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Alpaca FAQ

Where do alpacas come from?
They are originally from South America – mainly Peru, Chile and Bolivia – but there are now many alpacas in North America, Australia, New Zealand, South Africa and Europe.

How long do alpacas live?
They can live into their late teens or early twenties and so they are a long-term commitment.

Are alpacas hard to look after?
They need to be fed and checked at least daily and if you keep breeding females, your time commitment will be much greater. However, they are easier to work with than most other livestock

Do alpacas spit?
Yes, they do, but usually at each other.  You will soon learn to read the signs.   It is generally a defensive reaction and most alpacas will avoid spitting if they can

What colours do alpacas come in?
The fleece can be white or black, several shades of grey and many shades of fawn and brown. There are 22 official colours and lots of shades between.   Some alpacas have areas of more than one colour.   

Can I keep just the one alpaca?
No.  Three is the absolute minimum recommended herd size. Alpacas are very “herdy” and are likely to be very stressed if left alone.

Do alpacas need a shelter ?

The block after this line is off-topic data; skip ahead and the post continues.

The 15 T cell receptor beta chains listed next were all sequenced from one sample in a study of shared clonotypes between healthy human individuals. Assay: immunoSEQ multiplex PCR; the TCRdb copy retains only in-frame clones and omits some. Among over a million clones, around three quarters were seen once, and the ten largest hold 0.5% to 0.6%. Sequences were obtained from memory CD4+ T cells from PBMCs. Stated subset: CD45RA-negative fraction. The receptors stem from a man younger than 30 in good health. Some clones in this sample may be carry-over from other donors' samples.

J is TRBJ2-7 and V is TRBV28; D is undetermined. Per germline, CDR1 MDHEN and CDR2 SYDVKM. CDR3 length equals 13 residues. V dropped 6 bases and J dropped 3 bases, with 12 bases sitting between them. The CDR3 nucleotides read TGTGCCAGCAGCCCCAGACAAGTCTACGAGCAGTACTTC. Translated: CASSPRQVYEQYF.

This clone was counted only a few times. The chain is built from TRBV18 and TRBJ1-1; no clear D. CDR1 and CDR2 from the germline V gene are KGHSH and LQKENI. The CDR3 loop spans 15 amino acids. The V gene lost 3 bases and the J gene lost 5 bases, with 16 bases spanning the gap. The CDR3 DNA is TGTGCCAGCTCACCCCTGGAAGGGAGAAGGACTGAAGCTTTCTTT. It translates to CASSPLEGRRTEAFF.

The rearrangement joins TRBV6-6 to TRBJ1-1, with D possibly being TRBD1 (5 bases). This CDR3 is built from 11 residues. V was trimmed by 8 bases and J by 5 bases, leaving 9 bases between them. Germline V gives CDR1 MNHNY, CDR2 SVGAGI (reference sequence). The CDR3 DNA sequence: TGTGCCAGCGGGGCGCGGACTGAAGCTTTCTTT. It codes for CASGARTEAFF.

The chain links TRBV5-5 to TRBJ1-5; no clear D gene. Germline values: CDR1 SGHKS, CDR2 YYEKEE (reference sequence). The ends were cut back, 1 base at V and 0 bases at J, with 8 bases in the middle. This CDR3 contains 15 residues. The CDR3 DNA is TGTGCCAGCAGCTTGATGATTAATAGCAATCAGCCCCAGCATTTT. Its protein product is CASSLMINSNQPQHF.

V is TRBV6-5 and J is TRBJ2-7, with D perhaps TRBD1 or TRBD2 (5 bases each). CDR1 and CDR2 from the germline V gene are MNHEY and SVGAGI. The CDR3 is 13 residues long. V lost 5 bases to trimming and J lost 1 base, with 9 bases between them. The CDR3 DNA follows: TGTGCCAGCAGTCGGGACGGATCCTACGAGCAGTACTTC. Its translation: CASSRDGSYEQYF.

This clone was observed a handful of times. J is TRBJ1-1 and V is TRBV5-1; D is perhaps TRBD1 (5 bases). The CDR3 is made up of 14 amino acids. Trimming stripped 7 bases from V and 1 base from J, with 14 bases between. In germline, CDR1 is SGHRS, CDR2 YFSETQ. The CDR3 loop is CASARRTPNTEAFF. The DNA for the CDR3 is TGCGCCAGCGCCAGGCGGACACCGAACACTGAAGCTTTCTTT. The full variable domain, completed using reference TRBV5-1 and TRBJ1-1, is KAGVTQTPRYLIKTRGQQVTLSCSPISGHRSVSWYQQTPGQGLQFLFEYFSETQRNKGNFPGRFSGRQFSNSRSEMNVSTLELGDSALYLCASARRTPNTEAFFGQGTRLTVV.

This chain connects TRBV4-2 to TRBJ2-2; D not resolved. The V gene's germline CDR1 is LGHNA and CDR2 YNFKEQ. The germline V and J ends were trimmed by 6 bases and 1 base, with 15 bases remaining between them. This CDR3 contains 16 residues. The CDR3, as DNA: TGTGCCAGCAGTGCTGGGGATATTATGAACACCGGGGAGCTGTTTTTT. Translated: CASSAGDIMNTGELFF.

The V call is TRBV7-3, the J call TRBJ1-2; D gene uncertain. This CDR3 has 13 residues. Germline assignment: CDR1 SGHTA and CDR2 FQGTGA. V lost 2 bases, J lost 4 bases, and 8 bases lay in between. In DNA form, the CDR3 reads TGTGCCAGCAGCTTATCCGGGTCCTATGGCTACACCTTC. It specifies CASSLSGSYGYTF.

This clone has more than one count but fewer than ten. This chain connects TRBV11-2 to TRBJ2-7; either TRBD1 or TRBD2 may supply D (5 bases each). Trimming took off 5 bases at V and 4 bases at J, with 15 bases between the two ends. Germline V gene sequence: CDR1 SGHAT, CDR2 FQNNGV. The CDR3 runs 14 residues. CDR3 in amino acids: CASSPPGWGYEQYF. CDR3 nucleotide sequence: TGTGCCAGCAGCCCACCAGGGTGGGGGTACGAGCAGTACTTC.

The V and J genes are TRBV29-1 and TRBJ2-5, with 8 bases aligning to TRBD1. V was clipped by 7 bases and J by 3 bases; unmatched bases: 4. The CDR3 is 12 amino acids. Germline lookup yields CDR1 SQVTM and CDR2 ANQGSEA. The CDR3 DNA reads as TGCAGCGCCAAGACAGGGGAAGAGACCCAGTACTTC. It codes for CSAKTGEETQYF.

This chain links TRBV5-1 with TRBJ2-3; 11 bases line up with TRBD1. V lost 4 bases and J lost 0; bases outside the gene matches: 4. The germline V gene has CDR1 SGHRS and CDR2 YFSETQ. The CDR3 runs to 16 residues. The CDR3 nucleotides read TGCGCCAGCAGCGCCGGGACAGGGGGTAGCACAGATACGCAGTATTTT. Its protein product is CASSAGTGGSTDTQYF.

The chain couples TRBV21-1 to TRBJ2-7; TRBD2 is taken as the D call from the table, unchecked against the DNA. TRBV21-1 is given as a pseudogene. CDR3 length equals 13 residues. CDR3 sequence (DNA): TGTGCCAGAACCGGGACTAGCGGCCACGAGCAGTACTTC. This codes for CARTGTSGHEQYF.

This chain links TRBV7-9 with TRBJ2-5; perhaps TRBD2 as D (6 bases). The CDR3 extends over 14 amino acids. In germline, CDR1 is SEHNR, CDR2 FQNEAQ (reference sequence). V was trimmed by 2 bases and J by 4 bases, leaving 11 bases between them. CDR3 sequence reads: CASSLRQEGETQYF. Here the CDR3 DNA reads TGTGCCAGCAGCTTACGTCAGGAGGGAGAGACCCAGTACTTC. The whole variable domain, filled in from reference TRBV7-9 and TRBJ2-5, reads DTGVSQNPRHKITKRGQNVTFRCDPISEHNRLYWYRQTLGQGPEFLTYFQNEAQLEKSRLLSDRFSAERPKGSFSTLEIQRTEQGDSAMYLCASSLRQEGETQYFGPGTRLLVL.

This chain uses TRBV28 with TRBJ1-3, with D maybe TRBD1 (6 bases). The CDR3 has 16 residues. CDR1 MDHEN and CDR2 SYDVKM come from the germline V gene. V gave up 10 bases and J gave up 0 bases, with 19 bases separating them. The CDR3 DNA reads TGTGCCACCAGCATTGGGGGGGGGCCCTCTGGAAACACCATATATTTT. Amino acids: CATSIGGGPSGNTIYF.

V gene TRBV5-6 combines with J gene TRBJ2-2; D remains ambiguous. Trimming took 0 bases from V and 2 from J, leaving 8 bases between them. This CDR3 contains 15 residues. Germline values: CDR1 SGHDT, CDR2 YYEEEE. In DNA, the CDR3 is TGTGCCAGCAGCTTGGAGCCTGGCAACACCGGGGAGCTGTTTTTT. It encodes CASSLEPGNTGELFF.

Yes, they do. They are good at making use of natural shelter - trees, hedges and walls - but they do need a sturdy building for shelter. In summer, they may go in to it to keep away from flies and to get shade.

Can alpacas really guard against foxes?
Yes, they can.   There are lots of reports of alpacas stopping big lamb losses from happening. However, not every alpaca will be suited to this role – the alpaca needs to be bold and aware of its surroundings.   

How often do they need to be sheared?
Alpacas need to be sheared annually and most people will try to get their alpacas sheared in May or June. There are several UK-based shearers and a number of Australians and New Zealanders coming to the UK each  summer.

What’s the difference between an alpaca and a llama ?
Alpacas are smaller than llamas and they have been bred and kept for their fleeces whilst llamas’ stronger frames make them better suited to carrying loads.   Apart from size and body shape, they are fairly easy to tell apart - from the front, llamas have banana-shaped ears whilst alpacas’ ears are spear-shaped.